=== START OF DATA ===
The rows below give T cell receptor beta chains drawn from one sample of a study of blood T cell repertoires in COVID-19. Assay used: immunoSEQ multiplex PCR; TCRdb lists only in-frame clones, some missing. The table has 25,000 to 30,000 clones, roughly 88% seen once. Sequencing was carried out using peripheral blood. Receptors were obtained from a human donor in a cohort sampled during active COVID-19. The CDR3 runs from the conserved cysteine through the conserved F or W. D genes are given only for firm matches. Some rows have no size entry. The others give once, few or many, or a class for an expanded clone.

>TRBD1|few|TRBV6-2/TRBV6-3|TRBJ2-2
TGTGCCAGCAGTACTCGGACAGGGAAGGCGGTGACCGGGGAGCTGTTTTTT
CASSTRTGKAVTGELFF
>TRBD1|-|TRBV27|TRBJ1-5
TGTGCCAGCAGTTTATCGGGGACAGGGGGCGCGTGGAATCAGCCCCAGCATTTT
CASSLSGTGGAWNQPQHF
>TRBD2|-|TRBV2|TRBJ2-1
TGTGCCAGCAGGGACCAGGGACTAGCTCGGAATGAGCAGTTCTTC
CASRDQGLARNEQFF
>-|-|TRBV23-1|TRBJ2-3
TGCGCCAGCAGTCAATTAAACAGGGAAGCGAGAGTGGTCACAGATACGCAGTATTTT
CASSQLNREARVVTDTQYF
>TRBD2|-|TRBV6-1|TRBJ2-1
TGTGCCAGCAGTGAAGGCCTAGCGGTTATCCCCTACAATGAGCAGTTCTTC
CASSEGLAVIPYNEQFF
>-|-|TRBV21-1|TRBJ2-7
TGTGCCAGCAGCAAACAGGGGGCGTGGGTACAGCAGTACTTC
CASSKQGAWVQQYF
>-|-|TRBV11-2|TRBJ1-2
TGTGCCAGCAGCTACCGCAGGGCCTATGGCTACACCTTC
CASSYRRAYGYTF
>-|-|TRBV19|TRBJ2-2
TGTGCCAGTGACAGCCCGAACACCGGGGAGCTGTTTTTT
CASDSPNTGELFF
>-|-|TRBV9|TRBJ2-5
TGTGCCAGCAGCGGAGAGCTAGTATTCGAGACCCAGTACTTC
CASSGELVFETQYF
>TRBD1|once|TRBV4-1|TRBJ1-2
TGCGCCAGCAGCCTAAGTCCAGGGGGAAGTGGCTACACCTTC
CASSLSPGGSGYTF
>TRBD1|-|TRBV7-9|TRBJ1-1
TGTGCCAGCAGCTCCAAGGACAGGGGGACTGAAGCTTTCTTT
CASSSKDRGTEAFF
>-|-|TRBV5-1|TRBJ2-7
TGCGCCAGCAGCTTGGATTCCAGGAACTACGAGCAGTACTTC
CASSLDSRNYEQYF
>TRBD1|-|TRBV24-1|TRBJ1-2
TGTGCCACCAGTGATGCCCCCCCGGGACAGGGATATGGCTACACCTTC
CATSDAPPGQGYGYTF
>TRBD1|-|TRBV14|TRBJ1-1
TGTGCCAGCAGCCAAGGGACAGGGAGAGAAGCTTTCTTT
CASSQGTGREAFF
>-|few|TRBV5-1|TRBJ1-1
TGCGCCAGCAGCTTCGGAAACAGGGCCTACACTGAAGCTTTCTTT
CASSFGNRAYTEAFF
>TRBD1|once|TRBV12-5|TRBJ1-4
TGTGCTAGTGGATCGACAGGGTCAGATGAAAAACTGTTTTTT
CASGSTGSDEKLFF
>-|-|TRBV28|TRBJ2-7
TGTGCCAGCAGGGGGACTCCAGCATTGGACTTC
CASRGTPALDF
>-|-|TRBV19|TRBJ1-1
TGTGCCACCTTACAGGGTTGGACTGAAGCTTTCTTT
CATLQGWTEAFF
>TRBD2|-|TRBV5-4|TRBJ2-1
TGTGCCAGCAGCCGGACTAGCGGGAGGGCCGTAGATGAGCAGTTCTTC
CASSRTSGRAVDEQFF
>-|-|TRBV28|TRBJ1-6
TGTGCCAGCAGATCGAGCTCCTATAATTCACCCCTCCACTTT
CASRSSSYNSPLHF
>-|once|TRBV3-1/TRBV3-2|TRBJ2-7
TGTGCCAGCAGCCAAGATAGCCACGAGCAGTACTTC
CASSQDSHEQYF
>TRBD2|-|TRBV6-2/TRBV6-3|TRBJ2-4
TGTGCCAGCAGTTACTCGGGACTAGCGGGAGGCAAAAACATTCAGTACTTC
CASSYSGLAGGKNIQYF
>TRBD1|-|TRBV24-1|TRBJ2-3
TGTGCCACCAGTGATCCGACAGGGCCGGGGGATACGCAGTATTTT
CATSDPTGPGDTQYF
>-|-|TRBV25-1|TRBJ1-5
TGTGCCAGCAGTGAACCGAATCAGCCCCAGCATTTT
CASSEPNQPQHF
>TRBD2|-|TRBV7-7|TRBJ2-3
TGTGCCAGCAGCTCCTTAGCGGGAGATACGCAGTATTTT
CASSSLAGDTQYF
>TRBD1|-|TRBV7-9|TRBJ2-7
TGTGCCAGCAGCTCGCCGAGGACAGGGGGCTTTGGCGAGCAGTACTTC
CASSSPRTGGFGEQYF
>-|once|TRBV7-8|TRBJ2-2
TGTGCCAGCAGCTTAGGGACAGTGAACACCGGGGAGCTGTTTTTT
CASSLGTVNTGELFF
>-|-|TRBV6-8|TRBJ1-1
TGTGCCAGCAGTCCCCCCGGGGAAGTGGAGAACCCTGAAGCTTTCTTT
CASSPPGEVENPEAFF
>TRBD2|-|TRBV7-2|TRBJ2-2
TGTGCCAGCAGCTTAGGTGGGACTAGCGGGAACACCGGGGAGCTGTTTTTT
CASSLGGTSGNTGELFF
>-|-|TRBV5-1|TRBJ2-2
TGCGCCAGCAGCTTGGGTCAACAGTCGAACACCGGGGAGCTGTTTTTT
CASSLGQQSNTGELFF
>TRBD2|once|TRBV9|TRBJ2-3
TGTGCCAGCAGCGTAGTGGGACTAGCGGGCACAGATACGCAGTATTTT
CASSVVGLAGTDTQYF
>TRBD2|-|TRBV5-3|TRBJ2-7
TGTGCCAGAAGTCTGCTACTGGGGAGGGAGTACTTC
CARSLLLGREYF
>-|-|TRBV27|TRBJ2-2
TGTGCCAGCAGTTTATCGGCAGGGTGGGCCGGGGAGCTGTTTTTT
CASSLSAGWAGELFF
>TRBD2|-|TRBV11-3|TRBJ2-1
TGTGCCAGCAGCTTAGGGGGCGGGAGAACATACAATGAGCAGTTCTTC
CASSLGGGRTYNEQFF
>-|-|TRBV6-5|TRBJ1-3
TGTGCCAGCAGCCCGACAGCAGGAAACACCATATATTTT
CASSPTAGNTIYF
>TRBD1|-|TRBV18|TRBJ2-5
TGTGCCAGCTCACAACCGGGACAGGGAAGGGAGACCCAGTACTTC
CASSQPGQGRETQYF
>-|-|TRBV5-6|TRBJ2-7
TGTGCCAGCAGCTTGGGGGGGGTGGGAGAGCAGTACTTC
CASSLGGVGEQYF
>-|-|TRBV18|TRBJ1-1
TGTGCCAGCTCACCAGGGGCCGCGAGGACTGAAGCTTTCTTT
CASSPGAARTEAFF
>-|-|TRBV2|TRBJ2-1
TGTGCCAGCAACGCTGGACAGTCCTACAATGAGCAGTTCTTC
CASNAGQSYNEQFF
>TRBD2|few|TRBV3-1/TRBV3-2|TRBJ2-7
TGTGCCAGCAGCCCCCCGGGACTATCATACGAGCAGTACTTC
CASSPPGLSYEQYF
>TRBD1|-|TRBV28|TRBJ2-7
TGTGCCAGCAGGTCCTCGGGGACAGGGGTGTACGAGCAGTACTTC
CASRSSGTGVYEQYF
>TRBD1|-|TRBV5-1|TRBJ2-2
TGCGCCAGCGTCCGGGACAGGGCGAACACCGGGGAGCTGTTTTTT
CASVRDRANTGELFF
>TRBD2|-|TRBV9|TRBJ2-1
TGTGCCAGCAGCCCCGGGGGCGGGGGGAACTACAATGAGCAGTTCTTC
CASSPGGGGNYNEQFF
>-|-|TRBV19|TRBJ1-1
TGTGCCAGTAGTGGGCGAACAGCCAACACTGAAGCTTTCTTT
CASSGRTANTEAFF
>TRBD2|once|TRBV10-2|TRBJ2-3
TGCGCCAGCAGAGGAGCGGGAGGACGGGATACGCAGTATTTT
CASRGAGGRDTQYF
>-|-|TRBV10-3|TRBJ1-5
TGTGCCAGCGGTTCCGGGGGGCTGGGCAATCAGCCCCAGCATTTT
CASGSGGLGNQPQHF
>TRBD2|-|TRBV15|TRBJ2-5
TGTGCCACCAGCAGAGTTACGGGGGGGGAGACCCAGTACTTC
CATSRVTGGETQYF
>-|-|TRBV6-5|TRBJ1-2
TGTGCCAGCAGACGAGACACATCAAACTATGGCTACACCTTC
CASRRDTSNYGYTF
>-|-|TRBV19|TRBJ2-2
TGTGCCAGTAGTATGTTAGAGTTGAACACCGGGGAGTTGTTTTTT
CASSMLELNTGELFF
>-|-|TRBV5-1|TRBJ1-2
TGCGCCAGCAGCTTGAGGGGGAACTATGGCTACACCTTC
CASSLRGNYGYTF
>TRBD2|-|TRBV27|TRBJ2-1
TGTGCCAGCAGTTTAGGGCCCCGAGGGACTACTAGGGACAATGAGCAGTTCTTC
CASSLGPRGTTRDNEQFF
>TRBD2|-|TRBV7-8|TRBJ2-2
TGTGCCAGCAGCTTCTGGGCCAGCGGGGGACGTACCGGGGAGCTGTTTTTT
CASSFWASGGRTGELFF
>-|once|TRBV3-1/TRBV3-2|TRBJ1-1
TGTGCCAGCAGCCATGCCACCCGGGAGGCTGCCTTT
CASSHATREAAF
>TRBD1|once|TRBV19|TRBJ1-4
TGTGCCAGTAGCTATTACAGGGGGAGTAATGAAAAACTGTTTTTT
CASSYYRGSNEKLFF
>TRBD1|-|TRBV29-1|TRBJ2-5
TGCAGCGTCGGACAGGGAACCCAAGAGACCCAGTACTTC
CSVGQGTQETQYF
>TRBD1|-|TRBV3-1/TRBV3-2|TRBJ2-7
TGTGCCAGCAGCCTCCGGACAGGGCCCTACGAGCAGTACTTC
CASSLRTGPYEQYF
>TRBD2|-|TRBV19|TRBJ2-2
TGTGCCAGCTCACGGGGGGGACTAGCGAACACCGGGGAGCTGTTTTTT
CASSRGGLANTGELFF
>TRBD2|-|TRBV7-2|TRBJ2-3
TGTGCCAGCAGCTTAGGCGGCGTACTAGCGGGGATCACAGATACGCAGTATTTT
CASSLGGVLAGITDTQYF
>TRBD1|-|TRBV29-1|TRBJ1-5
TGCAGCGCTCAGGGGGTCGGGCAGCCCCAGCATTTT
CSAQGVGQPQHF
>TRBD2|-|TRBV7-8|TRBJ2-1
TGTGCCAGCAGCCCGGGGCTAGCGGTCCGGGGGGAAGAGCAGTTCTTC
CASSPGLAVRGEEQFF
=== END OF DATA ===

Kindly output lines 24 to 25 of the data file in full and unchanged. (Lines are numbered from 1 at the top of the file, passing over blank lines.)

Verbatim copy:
TGTGCCAGTGACAGCCCGAACACCGGGGAGCTGTTTTTT
CASDSPNTGELFF